The Risk Of Induced Confessions:

Don't Promise The Suspect Too Much

March 18, 1998

When interviewing a suspect, be careful what you promise.

A recent decision of the Hamilton County Court of Appeals may be helpful to law enforcement officers in deciding what promises can be made while interviewing a criminal suspect and what promises should not be made.

On the night of October 23, 1995, two black males robbed James Overpeck, the attendant at a Swifty Service Station. After Overpeck filled the car with gas, the driver pointed a gun at him and demanded his money. The car then left. Overpeck called the police and gave them a description of the car, the license plate number, and a description of the driver and passenger.

The police immediately ran the license plate number through their computer and determined where the owner of the vehicle lived. Within five minutes of the robbery, they observed Kevin Wilson driving the vehicle described by Overpeck. Overpeck was brought to the scene, and he identified Wilson. Wilson was then aressted and taken to the police station for questioning.

At the station, a police officer questioned Wilson about his involvement. Wilson requested a lawyer and asked that he be allowed to call his grandmother because she had an attorney. After speaking to his grandmother, he told the officer that his grandmother would say that he was in the house and that he didn't have anything to do with the robbery.

The tape-recorded interview then revealed the following exchange between Wilson and the officer:

[Officer:] Okay. You understand there is a big difference between aggravated armed robbery and theft?

[Wilson:] Yeah.

[Officer:] You understand that? If you tell me what happened I can assure you that it's going to be a theft offense. If you don't tell me I am going to let it go as an aggravated armed robbery, you understand that?

Eventually, Wilson confessed to his involvement in the robbery. He was charged with one count of aggravated robbery, found guilty after a jury trial, and sentenced to ten to twenty-five years. But in State v. Wilson (1996), the Court of Appeals overturned his conviction because the arresting officer improperly induced Wilson's confession.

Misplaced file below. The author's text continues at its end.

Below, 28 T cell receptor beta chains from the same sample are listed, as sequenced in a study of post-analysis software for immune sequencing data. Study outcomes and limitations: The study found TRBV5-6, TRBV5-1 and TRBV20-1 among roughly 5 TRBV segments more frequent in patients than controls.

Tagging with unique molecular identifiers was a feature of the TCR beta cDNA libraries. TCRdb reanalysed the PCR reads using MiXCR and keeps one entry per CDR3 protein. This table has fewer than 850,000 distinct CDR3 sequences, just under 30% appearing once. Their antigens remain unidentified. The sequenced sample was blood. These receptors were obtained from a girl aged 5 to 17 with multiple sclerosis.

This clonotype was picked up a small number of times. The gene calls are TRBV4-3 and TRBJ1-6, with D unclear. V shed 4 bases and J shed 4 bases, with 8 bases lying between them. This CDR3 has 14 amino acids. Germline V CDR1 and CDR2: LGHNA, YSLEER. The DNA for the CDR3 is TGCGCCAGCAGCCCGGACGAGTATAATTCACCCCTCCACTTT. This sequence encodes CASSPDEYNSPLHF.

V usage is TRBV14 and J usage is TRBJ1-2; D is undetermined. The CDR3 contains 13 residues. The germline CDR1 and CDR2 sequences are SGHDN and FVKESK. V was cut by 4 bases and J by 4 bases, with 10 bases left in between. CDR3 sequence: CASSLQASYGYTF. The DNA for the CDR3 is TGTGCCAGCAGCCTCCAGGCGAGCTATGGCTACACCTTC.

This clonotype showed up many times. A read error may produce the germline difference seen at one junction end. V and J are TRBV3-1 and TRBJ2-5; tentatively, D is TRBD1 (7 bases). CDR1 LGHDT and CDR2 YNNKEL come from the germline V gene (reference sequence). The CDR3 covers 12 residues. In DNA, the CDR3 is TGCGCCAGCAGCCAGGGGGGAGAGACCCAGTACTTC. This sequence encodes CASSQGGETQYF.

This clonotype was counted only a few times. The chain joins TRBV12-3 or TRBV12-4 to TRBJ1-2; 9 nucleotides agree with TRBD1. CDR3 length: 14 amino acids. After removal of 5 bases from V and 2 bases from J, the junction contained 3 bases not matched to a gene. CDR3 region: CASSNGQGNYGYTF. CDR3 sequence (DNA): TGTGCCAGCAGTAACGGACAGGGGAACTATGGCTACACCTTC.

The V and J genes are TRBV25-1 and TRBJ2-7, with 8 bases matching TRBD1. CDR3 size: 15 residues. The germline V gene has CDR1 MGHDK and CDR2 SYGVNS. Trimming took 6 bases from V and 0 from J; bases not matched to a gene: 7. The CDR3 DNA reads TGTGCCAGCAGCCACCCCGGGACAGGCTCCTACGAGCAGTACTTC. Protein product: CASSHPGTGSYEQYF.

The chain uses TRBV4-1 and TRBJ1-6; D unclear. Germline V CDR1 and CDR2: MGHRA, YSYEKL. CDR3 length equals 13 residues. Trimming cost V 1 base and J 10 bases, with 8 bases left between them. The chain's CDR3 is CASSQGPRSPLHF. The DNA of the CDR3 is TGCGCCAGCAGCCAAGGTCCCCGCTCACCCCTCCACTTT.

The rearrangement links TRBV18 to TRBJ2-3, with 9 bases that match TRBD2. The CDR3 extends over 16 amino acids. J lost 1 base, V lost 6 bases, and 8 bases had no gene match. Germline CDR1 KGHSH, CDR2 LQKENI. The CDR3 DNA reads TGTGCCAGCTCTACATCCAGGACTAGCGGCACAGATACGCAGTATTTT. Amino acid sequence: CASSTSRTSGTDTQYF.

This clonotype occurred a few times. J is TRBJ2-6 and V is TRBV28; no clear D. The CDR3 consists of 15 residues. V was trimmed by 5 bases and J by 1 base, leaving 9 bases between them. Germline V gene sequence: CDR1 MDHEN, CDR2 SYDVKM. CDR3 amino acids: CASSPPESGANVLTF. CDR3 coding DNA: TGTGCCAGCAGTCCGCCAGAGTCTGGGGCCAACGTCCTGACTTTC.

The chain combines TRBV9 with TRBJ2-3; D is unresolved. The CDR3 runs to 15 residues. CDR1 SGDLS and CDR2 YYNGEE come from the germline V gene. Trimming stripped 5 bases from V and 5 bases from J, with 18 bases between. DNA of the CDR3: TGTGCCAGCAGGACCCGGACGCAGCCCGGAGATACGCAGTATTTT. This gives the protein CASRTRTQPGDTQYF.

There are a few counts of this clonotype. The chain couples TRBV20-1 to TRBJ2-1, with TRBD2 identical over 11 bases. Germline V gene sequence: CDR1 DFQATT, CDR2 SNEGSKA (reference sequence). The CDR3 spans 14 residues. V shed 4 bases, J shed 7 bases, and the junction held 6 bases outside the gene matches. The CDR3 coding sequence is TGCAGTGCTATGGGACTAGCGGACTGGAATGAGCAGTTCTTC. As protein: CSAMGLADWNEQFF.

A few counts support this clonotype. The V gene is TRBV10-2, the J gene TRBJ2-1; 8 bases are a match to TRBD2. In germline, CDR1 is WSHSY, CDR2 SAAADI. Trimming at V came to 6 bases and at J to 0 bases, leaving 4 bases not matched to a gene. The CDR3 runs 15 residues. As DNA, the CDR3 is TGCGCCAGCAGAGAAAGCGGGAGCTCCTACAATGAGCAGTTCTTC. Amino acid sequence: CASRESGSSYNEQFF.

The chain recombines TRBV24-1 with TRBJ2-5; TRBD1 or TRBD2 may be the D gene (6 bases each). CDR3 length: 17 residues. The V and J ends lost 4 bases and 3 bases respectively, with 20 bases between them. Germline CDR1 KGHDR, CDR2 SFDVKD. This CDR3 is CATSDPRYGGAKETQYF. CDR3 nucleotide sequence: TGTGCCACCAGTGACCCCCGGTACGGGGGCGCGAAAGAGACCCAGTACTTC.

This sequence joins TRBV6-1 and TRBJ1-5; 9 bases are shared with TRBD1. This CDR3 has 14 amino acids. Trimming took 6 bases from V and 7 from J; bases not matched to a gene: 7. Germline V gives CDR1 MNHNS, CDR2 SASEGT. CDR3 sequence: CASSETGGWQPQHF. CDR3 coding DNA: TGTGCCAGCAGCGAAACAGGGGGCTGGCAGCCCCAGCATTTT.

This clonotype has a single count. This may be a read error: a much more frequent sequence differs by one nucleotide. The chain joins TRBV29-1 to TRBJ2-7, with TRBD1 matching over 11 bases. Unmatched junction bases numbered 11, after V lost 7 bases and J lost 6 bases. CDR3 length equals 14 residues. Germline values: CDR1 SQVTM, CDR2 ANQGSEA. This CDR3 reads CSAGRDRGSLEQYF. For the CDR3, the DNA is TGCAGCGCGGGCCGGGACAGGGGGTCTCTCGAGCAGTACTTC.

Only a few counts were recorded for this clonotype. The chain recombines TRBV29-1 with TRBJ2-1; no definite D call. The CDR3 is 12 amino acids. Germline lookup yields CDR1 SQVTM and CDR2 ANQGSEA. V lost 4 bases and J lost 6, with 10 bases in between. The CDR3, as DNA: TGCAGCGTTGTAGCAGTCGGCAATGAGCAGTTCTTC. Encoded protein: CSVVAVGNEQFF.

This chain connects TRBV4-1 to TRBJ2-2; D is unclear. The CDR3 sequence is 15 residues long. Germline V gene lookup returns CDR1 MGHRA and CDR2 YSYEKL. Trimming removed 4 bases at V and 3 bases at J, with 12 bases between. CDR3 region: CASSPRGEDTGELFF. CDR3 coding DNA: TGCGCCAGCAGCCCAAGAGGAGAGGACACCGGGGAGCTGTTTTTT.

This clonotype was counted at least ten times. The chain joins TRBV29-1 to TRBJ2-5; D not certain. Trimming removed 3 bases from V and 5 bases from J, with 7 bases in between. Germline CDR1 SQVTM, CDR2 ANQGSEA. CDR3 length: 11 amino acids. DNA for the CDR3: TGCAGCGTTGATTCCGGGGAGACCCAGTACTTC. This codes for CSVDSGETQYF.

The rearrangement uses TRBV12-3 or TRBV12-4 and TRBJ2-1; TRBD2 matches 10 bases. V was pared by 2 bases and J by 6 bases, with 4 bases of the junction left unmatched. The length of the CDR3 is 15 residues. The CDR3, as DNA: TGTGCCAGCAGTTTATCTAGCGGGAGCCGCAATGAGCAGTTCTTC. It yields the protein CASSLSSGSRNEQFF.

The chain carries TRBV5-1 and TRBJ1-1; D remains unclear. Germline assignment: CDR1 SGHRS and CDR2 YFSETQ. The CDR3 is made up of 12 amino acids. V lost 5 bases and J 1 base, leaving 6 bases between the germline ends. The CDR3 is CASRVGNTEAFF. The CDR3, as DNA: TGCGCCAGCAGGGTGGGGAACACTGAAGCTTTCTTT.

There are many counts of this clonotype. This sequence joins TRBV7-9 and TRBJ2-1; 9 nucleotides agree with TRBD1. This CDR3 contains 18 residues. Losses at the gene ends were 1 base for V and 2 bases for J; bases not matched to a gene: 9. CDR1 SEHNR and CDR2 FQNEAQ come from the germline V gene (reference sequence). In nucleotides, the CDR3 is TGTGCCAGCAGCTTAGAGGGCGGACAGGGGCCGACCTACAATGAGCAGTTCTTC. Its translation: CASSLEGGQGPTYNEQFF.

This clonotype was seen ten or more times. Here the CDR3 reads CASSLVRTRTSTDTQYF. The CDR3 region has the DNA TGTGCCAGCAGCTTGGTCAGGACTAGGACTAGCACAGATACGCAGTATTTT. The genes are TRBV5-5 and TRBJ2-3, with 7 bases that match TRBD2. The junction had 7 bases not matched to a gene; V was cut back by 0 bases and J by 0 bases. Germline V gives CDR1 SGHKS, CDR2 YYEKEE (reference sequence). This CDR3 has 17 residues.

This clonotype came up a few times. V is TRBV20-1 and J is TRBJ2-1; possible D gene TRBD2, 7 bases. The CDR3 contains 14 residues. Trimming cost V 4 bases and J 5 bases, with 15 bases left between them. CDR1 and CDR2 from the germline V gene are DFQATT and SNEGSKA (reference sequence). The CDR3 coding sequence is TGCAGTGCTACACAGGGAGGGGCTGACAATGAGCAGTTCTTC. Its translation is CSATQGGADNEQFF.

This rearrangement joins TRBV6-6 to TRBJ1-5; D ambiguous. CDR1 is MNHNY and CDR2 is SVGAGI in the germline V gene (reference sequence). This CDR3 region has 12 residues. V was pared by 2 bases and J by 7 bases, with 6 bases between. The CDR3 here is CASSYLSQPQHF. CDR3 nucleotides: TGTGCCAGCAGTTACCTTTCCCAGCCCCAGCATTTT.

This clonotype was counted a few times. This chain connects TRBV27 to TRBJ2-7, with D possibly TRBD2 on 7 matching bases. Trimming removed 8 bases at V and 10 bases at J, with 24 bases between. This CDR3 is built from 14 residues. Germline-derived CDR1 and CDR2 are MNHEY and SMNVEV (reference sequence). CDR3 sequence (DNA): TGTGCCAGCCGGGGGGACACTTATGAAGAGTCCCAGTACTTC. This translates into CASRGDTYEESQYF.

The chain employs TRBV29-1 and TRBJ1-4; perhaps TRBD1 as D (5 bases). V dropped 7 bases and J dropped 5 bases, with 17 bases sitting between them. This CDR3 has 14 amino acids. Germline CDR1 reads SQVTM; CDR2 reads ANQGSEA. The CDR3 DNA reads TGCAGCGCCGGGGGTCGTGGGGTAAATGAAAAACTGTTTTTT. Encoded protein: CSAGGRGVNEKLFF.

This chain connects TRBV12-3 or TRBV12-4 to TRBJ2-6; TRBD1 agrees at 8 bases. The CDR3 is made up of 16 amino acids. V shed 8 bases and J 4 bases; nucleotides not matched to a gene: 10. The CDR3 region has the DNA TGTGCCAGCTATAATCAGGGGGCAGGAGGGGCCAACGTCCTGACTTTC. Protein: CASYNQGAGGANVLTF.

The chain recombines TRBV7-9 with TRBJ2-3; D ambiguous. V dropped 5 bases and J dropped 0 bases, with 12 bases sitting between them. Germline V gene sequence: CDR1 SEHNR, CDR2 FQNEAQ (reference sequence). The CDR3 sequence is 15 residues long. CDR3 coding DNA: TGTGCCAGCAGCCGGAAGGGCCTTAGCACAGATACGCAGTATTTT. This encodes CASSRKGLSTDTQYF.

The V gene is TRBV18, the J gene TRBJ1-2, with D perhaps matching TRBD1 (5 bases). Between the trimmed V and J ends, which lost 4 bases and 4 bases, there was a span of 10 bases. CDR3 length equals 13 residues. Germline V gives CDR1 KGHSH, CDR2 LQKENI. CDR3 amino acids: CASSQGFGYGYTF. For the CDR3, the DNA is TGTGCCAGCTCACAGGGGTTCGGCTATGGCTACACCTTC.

Once a suspect has been arrested, the suspect's confession will not be admissible as evidence unless he voluntarily, knowingly and intelligently waives his right not to incriminate himself. A suggestion of leniency by the police does not automatically invalidate a confession, but it may be a factor in determining whether the confession was voluntary. Ohio courts have held that the following are permissible:

However, the appellate court in State v. Wilson determined that the officer had "stepped over the line because of the certainty of the promise and its obvious appeal[.]" That promise was very specific and very appealing to someone in Wilson's situation; it could have easily induced him into making a confession when he would have otherwise remained silent. "The line to be drawn between permissible police conduct and conduct deemed to induce ... an involuntary statement does not depend upon the bare language of inducement but rather upon the nature of the benefit to be derived by a defendant[.]" The arresting officer clearly promised Wilson that if he confessed, he would be facing only a theft charge rather than an aggravated robbery charge. This "absolute promise" by the arresting officer was "so extreme as to render the confession involuntary."

The moral of the story is simply this: when interviewing a suspect, be careful what you promise. Urging a suspect to be truthful or making general promises that his cooperation will be considered are acceptable. But promises about the charge, the sentence, or a specific benefit go too far. If it takes a specific promise to get a confession, the confession will probably not be admissible, anyway.

Return To Crime & Punishment Home Page
Go To Crime & Punishment Selected Articles Index
Go To Next Article
© 1998 Enforcer Graphics